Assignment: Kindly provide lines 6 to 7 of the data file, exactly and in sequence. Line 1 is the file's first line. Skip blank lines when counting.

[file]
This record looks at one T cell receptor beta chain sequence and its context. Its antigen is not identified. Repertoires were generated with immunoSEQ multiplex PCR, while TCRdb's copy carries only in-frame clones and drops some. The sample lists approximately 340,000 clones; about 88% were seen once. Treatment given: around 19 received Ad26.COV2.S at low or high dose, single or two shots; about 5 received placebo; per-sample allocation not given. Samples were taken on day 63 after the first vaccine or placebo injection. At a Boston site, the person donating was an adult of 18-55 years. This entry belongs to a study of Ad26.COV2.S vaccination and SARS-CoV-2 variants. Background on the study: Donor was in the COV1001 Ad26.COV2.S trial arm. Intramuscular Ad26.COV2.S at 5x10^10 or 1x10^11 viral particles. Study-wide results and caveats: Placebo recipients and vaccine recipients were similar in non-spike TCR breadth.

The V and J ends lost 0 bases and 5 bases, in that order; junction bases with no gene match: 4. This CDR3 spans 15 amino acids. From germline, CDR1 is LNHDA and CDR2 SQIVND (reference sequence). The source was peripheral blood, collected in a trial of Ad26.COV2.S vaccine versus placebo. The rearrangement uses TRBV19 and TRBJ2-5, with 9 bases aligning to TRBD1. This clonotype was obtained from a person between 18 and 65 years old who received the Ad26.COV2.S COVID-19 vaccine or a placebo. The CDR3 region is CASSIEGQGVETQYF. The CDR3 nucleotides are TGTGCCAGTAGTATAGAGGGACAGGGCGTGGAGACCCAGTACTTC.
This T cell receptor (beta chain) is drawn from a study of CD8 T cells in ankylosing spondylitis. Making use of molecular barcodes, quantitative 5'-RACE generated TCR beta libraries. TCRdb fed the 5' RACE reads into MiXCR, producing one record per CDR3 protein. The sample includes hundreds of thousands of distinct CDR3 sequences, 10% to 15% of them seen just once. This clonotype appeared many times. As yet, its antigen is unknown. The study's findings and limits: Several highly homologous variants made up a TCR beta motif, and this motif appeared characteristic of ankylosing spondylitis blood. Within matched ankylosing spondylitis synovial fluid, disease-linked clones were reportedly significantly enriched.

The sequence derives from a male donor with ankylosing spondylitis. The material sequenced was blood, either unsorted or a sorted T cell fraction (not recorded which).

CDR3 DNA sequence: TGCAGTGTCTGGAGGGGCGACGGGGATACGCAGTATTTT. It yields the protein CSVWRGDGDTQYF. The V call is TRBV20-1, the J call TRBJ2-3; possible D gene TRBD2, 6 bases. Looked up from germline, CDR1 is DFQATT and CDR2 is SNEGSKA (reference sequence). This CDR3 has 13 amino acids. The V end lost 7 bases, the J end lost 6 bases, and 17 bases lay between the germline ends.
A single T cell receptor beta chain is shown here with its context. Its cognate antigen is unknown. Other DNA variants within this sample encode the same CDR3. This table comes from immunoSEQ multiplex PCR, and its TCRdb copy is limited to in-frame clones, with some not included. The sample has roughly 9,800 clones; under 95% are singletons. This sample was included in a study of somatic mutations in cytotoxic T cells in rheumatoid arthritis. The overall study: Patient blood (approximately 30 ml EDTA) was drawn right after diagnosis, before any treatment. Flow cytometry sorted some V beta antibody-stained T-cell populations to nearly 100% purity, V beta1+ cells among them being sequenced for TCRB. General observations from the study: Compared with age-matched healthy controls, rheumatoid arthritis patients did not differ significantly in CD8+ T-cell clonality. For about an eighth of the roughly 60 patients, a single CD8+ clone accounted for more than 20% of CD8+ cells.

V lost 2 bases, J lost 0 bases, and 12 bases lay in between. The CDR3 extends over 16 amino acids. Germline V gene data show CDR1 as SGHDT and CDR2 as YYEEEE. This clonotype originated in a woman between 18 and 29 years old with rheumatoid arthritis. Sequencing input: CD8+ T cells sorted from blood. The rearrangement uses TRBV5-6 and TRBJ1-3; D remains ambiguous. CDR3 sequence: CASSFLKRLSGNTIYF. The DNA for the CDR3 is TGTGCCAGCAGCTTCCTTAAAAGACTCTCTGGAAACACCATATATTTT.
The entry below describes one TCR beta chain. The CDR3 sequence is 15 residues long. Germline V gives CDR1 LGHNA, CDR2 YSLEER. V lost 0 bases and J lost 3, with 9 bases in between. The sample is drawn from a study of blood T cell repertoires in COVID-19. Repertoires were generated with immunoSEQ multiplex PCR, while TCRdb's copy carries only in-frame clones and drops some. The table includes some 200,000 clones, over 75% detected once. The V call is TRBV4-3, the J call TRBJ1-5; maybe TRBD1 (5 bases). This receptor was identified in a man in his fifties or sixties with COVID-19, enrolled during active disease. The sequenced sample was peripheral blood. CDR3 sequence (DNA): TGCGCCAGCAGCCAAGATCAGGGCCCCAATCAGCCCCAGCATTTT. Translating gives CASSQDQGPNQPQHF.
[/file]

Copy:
A single T cell receptor beta chain is shown here with its context. Its cognate antigen is unknown. Other DNA variants within this sample encode the same CDR3. This table comes from immunoSEQ multiplex PCR, and its TCRdb copy is limited to in-frame clones, with some not included. The sample has roughly 9,800 clones; under 95% are singletons. This sample was included in a study of somatic mutations in cytotoxic T cells in rheumatoid arthritis. The overall study: Patient blood (approximately 30 ml EDTA) was drawn right after diagnosis, before any treatment. Flow cytometry sorted some V beta antibody-stained T-cell populations to nearly 100% purity, V beta1+ cells among them being sequenced for TCRB. General observations from the study: Compared with age-matched healthy controls, rheumatoid arthritis patients did not differ significantly in CD8+ T-cell clonality. For about an eighth of the roughly 60 patients, a single CD8+ clone accounted for more than 20% of CD8+ cells.

V lost 2 bases, J lost 0 bases, and 12 bases lay in between. The CDR3 extends over 16 amino acids. Germline V gene data show CDR1 as SGHDT and CDR2 as YYEEEE. This clonotype originated in a woman between 18 and 29 years old with rheumatoid arthritis. Sequencing input: CD8+ T cells sorted from blood. The rearrangement uses TRBV5-6 and TRBJ1-3; D remains ambiguous. CDR3 sequence: CASSFLKRLSGNTIYF. The DNA for the CDR3 is TGTGCCAGCAGCTTCCTTAAAAGACTCTCTGGAAACACCATATATTTT.